The whole experience of St. Estephe in the summer is magical, it offers a safe and friendly environment for adults and children of all ages to relax and enjoy the sun. One “word to the wise”.. many of the English visitors look at the tea coloured water and are put off. In fact the water is far cleaner than many a resort our side of the channel (!) and is monitored regularly during the peak season to ensure that it is suitable for swimming in. The French take pride in their holiday resorts and are sticklers for ensuring that the rules and regulations are fully applied ! If you have young children then you can be sure that in the summer they will want to spend every day at “the beach” at St. Estephe !

Nontron

Living in the north of the Dordogne you are close to the border of the Charente (16) and the Haute Vienne (87). The administrative centre of the dordogne department that stretches off to the south is Perigueux which is about 55 minutes drive. To make life easier for those in the "far" north of the department, a lot of the regional administration takes place in the scenic town of Nontron. It is worthwhile getting to know the town since you will find the majority of the administrative offices here. It also a beautiful tourist town and well worth a visit. The town has a population of about 6000 and has two large supermarkets, several garages, a vet, a printers, electrical stores, hotels, a cinema, sports stadium, indoor swimming pool and many other services. It also has a number of places to eat including the elegant restaurant of the Hôtel Pelisson and each Saturday has a well attended outdoor market selling fruit and veg, cheese and handicrafts amongst other things. Nontron is also closely associated with the knife making industry much as Sheffield in the UK is associated with steel and cutlery, and there is a festival each year. The "Office de Tourisme" is a good place to start in terms of finding out more about the town and also the local region.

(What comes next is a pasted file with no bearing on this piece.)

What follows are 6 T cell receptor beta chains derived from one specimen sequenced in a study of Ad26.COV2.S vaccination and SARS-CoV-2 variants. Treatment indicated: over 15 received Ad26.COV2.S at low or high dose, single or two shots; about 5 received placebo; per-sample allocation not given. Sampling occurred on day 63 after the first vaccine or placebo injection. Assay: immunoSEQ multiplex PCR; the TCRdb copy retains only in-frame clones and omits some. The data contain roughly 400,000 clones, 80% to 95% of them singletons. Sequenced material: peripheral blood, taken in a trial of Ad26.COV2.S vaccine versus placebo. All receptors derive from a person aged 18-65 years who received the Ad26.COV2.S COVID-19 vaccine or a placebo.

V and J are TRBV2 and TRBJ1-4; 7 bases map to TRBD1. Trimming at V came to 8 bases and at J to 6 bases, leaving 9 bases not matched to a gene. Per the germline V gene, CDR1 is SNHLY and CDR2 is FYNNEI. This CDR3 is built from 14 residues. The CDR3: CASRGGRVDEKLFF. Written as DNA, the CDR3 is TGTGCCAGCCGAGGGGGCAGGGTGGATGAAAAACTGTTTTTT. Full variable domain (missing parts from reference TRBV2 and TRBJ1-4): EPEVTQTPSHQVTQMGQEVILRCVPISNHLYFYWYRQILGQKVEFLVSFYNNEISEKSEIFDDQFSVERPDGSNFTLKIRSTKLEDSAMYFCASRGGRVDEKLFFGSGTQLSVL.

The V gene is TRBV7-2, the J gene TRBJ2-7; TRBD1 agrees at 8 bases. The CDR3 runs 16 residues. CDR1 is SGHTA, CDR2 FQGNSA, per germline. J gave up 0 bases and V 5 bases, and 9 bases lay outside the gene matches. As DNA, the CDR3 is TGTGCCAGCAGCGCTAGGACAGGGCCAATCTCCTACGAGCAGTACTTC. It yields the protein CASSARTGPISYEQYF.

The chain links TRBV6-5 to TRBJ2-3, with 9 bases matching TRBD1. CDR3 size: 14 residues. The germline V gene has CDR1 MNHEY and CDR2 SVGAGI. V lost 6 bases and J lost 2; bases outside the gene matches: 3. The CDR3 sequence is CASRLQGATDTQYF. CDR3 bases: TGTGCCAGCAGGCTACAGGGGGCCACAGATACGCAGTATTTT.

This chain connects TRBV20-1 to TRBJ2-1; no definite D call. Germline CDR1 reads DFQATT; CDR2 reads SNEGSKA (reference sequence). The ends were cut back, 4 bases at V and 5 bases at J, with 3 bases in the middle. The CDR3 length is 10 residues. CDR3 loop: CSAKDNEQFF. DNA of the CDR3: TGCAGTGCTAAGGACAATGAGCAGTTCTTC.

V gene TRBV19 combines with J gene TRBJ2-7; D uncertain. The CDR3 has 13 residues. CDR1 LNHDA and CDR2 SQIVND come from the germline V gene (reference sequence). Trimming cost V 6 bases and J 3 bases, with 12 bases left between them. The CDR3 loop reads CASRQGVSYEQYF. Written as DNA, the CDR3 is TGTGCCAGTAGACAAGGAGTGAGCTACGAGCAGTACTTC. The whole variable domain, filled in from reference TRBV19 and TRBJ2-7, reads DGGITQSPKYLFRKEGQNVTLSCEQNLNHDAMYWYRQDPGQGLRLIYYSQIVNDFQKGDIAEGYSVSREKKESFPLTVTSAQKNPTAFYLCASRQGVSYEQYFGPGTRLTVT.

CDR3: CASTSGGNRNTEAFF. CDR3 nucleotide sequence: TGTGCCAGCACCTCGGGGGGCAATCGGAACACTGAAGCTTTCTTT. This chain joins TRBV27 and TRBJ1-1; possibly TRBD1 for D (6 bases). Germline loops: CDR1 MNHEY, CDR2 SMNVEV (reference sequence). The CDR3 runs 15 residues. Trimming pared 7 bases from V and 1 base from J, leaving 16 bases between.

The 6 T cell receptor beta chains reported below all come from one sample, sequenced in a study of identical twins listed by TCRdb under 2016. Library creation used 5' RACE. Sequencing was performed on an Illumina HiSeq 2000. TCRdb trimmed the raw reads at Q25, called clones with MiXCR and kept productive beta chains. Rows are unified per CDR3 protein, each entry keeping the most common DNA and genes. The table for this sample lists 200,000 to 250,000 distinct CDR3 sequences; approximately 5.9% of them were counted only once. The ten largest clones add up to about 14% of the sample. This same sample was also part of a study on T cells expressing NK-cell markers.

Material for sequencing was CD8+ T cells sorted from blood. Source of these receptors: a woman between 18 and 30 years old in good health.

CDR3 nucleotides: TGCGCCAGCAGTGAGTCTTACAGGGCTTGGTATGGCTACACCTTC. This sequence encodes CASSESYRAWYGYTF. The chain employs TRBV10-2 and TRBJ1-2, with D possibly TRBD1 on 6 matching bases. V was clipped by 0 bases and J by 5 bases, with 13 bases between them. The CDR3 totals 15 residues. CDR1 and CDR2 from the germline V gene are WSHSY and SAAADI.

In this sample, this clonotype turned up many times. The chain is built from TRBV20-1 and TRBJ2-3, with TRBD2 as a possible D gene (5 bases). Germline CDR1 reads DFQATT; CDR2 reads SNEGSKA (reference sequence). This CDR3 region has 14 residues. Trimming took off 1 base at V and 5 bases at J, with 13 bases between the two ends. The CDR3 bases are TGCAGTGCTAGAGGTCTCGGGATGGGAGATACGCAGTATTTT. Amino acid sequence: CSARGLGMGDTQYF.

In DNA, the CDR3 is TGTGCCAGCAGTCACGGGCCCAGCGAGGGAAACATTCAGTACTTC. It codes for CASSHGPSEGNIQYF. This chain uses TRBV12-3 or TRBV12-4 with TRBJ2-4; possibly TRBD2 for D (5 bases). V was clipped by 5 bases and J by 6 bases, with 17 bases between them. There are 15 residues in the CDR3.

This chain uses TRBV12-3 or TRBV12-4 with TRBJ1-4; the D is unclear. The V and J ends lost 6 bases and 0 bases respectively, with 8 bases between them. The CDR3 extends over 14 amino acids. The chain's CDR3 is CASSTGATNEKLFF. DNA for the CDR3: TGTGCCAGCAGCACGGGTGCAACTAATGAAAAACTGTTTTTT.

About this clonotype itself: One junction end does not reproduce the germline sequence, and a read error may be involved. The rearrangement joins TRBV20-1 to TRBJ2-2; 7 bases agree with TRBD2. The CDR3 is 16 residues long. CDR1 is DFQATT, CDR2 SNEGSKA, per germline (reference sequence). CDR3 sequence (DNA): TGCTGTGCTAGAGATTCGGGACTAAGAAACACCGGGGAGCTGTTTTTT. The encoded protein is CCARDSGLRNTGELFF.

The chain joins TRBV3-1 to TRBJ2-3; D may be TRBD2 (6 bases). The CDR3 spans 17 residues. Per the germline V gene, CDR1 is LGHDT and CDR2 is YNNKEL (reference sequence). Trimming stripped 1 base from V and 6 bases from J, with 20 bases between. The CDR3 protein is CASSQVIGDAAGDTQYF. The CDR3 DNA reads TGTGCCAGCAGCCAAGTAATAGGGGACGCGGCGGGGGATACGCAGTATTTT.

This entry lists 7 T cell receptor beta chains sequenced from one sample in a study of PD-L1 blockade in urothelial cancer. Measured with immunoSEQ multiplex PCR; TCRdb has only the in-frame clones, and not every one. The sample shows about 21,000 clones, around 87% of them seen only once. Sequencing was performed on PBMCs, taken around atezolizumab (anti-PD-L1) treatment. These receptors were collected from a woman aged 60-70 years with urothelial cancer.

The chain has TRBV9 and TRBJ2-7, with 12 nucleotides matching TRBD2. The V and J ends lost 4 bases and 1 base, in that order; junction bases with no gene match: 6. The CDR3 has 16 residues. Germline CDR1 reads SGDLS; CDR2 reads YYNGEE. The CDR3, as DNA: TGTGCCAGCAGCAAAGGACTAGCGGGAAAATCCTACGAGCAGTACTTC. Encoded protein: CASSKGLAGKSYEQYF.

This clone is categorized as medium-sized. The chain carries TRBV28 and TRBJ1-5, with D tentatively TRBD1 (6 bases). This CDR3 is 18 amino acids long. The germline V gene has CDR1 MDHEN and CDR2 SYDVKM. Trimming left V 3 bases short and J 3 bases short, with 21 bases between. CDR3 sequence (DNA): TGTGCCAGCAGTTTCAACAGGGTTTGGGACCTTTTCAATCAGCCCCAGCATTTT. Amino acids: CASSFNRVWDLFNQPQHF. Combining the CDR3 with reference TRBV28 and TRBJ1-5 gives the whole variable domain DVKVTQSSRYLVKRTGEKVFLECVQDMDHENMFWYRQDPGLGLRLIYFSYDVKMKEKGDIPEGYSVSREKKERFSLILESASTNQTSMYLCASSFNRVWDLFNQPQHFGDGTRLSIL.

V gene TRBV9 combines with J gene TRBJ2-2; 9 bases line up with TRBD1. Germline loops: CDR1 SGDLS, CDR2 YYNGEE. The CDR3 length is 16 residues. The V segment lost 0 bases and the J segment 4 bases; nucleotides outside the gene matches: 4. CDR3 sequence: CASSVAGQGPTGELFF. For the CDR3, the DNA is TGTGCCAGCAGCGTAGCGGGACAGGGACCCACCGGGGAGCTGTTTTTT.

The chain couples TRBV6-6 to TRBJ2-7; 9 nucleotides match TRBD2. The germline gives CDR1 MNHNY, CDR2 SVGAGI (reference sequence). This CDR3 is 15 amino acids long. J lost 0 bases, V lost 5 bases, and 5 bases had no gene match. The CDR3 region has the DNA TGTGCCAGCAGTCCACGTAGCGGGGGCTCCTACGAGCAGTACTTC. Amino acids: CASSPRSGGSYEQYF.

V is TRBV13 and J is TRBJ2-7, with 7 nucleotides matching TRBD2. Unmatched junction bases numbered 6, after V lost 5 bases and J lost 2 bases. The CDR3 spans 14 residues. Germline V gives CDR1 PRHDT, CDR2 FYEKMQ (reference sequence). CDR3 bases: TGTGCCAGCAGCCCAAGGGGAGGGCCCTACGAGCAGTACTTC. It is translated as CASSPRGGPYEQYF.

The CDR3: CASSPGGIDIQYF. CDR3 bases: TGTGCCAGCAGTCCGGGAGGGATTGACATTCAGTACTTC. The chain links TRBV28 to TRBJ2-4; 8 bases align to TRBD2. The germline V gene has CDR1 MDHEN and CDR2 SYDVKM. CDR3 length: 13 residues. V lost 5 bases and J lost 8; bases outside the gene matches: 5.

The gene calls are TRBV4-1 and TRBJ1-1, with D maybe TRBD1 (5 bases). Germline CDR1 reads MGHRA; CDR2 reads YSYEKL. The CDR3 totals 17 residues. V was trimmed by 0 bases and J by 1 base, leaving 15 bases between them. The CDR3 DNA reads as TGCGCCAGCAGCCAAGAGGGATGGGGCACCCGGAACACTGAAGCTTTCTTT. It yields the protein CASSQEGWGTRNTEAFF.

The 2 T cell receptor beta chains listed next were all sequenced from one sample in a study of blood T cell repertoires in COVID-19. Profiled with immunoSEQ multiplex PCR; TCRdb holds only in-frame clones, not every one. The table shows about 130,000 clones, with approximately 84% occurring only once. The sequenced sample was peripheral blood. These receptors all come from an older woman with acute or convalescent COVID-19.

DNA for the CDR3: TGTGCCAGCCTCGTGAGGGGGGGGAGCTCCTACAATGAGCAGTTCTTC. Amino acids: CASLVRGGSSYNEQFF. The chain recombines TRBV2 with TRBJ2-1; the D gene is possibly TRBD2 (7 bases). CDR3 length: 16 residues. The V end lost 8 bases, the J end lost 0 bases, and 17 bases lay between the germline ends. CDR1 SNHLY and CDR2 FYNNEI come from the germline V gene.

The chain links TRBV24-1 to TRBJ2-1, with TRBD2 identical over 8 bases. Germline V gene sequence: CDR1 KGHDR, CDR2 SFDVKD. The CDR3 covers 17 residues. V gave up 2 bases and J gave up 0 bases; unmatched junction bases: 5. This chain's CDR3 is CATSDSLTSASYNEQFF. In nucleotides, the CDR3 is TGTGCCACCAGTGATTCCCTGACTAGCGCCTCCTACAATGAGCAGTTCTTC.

Perigueux